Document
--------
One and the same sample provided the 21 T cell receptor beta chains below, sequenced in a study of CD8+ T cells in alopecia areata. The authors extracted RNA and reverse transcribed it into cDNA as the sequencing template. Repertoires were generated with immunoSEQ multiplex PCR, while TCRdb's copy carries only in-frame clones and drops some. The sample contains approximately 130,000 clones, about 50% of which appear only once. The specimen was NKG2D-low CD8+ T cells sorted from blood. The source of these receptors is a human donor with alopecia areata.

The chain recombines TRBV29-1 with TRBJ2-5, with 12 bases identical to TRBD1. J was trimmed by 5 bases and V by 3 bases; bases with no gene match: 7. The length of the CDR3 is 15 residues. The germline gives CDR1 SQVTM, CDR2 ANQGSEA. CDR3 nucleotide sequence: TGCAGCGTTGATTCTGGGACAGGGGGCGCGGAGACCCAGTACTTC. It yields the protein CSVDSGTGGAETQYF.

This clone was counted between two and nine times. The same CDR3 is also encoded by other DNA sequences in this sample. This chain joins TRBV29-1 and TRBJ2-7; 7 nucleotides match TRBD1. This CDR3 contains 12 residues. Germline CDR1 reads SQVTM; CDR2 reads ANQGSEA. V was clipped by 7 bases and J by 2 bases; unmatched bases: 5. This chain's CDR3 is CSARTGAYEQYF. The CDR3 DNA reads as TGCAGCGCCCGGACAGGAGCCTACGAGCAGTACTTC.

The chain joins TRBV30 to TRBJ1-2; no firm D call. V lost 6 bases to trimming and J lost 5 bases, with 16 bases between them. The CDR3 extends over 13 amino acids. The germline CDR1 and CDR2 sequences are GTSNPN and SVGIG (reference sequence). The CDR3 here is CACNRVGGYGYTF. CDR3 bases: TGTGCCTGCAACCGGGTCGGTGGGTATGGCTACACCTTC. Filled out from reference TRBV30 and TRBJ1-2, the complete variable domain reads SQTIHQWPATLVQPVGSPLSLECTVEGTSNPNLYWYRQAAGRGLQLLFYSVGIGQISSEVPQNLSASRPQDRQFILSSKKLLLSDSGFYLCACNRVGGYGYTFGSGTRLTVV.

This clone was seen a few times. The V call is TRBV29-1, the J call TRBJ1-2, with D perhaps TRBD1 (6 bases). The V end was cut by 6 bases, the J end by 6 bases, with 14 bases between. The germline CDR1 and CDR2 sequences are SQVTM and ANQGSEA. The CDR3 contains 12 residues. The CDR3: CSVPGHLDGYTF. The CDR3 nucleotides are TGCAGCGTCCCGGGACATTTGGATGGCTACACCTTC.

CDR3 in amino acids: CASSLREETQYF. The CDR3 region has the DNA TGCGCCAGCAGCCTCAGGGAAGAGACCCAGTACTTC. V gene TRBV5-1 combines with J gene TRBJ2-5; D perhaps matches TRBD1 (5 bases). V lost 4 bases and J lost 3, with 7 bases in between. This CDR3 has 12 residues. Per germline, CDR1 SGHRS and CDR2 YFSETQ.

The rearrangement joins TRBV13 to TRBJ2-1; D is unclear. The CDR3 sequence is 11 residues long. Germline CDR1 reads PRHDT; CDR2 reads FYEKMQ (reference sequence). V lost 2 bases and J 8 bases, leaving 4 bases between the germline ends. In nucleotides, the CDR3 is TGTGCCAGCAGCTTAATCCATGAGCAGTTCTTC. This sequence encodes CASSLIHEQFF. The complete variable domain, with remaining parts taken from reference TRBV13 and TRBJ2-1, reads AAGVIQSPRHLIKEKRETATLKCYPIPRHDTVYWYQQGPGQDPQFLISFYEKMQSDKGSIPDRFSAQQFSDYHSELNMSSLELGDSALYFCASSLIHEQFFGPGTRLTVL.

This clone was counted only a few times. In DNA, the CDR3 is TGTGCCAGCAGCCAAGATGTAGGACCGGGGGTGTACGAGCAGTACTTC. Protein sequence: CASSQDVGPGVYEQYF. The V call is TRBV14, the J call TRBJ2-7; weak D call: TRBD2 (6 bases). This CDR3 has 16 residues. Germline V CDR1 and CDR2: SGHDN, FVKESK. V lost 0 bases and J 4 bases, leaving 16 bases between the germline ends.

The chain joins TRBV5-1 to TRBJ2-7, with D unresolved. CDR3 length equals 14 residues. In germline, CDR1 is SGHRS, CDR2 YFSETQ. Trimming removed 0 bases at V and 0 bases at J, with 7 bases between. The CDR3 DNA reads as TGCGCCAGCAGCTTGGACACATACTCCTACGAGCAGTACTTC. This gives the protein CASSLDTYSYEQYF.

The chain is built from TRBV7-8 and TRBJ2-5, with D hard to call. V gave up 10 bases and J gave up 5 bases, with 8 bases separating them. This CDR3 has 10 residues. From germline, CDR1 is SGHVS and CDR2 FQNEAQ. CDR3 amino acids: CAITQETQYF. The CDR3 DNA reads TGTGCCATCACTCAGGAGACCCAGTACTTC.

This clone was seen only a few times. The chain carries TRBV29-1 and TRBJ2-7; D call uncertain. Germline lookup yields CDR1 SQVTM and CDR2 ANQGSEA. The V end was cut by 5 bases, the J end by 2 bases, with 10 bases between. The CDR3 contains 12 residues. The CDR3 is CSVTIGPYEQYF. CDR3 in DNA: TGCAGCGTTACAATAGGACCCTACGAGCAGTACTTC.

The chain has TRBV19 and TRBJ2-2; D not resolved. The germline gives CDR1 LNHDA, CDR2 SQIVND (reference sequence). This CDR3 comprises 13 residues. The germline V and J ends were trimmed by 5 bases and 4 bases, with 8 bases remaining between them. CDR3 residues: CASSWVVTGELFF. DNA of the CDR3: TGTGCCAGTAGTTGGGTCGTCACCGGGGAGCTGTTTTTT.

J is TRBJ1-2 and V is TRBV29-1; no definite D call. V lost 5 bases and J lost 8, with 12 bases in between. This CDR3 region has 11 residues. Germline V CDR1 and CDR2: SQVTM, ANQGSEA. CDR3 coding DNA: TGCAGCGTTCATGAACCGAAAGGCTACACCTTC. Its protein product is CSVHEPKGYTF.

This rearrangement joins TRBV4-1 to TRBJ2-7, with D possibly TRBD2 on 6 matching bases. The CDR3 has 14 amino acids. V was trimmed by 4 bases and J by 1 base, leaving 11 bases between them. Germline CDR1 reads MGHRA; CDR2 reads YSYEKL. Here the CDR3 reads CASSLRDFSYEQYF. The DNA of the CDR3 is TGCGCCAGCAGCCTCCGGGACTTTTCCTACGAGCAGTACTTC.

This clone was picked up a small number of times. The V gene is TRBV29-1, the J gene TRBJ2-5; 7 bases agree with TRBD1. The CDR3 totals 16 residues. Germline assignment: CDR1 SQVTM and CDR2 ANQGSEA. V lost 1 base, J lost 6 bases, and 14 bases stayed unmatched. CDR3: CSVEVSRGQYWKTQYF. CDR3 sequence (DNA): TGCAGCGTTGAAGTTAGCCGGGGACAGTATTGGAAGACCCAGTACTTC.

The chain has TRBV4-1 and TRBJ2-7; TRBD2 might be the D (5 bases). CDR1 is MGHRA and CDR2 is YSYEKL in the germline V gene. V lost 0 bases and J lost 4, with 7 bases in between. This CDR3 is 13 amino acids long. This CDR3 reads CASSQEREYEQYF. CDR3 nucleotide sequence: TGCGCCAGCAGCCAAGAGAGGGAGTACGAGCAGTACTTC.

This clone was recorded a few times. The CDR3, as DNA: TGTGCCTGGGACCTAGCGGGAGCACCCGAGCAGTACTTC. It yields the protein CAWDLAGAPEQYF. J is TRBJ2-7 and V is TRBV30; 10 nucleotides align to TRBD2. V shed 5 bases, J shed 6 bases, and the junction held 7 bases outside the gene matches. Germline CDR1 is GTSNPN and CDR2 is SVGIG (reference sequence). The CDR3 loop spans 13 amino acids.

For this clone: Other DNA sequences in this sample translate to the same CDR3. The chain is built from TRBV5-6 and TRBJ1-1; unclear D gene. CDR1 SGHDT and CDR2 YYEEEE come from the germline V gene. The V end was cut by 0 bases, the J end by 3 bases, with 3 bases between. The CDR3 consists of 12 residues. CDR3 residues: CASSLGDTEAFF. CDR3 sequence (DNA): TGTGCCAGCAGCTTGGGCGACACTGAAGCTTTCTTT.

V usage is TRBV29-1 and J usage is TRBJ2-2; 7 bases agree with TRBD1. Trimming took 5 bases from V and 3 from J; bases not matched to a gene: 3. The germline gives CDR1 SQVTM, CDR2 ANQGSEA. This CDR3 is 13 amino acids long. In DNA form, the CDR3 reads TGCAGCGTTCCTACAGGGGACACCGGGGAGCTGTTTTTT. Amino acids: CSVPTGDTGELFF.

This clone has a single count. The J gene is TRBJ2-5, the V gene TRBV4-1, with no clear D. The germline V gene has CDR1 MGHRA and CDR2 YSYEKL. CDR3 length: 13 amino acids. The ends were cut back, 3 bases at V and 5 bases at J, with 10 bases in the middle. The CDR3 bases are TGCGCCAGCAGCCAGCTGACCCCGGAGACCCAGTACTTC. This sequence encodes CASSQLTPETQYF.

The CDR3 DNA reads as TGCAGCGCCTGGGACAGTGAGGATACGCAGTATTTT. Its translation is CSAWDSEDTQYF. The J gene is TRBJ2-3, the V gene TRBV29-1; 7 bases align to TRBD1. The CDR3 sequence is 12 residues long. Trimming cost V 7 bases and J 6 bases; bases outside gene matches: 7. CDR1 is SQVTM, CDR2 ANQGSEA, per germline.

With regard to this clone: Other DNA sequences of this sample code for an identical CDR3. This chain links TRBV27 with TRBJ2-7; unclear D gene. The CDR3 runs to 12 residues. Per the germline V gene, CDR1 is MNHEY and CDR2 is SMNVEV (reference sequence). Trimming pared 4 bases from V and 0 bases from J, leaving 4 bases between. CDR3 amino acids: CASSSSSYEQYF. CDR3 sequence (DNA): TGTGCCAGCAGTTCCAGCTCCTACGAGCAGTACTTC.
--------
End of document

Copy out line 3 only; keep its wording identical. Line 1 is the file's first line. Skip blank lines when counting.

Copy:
This clone was counted between two and nine times. The same CDR3 is also encoded by other DNA sequences in this sample. This chain joins TRBV29-1 and TRBJ2-7; 7 nucleotides match TRBD1. This CDR3 contains 12 residues. Germline CDR1 reads SQVTM; CDR2 reads ANQGSEA. V was clipped by 7 bases and J by 2 bases; unmatched bases: 5. This chain's CDR3 is CSARTGAYEQYF. The CDR3 DNA reads as TGCAGCGCCCGGACAGGAGCCTACGAGCAGTACTTC.